type HrsNt = Double -- hours notified

type DistIPP = Double -- distance

(See Koester, and also Twardy & Hope.)


type MissingPerson = (Maybe Tipe, Maybe Age, ...)

e0 = (estModelMaybe estMultiState)   --Tipe

e1 = (estModelMaybe (estNormal 0 90 1 70 0.5))   --Age


e7 = (estModelMaybe (estNormal 0 50 0.5 30 0.2)) --DistIPP

estimator = estVariate15 e0 e1 e2 e3 e4 e5 e6 e7 e8 e9 e10 e11 e12 e13 e14

NB. There is(n't:-) a lot of missing data.

mixed general Bayesian network

1st Inferred Network for 8 attributes

Inferred Network's Trees...

 -- @1, Age:
 {CTleaf _,(Maybe 50:50,N(40.6,27.5)... },

 ... etc. ...

 -- @6, HrsNt:
 {CTfork @1(<|>=62.0|?)[
  {CTleaf...,(Maybe 50:50,N( 8.7, 7.6)...},
  {CTleaf...,(Maybe 50:50,N(21.4,26.3))...},
  {CTleaf...,(Maybe 50:50,N(20.0,..1-case)..}

... ]

network: 115.1 nits + data: 5396.6 nits
null:   5935.6 nits (@0..@7)

E.g. A High-Order Function of an Estimator

estModelMaybe estModel dataSet =
  present (Just _) = True
  present Nothing  = False
  m1 = uniformModelOfBool          -- [*]
  m2 = estModel (map (\(Just x) -> x)
                (filter present dataSet))
 in modelMaybe m1 m2

[*] or if modelling missing-ness...
    m1 = estMultiState (map present dataSet)

Classes e.g.

class Project t where   -- as in `projection'
 select :: [Bool] -> t -> t
 selAll :: t -> [Bool]  -- all True flags

A type, t, in class Project can be projected onto a select-ed sub-space.
E.g. A 15-dim'n estimator, such as estVariate15 e0...e14.

Also a related class for select-ive partitioning of data within trees.

print warning: May lose network's lines if shrunk.
e.g.   mixed general Bayesian network

@0:Tipe = Alzheimers | Child |...
@2:Race = ...| ...
@3:Gender = ...| ...
@4:Topography = ...| ...| ...
@5:Urban = ...| ...| ...
@9:Health = Well | Hurt | Dead --after!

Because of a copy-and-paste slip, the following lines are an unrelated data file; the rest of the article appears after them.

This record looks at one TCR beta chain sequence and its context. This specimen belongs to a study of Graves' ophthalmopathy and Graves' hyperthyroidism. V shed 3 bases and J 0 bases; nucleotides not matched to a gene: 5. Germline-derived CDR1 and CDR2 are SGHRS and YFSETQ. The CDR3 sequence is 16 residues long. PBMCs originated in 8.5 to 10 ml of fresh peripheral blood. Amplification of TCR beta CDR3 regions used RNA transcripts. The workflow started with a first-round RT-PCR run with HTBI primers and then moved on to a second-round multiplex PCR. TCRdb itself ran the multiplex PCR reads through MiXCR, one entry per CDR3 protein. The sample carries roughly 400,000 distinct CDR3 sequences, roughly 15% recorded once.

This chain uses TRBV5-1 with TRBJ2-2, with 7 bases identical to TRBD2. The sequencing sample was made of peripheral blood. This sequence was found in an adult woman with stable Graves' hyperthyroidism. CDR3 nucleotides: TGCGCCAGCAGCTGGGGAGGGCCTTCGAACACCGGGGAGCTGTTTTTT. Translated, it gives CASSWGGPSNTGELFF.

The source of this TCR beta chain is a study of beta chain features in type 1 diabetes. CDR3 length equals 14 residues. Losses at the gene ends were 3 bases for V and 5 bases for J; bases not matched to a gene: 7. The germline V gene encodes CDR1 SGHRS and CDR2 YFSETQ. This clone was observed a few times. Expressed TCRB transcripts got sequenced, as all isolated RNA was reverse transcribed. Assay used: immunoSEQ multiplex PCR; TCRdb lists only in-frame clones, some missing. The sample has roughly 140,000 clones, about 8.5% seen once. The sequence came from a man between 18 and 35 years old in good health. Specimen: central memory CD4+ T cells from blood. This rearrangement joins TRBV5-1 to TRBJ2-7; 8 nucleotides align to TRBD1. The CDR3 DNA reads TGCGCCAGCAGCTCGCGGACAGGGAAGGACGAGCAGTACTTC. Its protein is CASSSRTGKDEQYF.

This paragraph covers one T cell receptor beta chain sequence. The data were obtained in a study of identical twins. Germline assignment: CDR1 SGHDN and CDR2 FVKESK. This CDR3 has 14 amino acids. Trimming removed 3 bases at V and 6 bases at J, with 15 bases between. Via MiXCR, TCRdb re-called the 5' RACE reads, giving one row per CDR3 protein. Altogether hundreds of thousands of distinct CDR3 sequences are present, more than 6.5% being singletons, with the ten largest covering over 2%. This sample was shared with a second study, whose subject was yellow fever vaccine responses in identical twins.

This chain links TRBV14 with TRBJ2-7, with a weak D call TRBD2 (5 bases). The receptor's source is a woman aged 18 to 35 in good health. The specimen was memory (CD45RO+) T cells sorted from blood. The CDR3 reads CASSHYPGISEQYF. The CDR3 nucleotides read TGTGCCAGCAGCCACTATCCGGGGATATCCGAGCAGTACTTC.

@10:Outcome = Find | Suspended | Invalid
@11:FindRes = Ground | Air |...| Dog
@12:FindLoc = Brush | Woods |...
A Network Inferred for all 15 Attributes of `lost persons'


Have types and type-classes for Models, Function-Models and Time-Series models. Polymorphic types, type classes, high-order functions, lazy-evaluation -- all useful.

Easy to write a new model, e.g. ModelMaybe & Bayesian network, to suit a new problem.

Other case studies include -- mixture models (clustering), time-series, Markov models, mixtures of Markov models, function models (regressions), etc..

[1] L. Allison. Types and classes of machine learning and data mining. 26th Australasian Computer Science Conference (ACSC), Adelaide, pp.207--215, Feb. 2003.
L. Allison. Inductive inference 1. TR 2003/148, Dec. 2003, and also Inductive inference 1.1. TR 2004/153, May 2004, School of Comp. Sci. & Software Eng., Monash University.
L. Allison. Models for machine learning and data mining in functional programming. J. Functional Prog. 15(1) pp.15-32 Jan 2005 (online 23/7/2004).
R. J. Koester. Virginia dataset on lost-person behaviour. Author's site, 2001.
S. Peyton-Jones & others. Report on the Programming Language Haskell-98. Available at, 1999.
C. R. Twardy. SARbayes: Predicting lost person behavior. Presented to National Association of Search and Rescue (NASAR), Charlotte, 2002.
C. R. Twardy & L. Hope. Missing data on missing persons. submitted 2004.

© L. Allison, School of Computer Science and Software Engineering, Monash University, Australia 3800.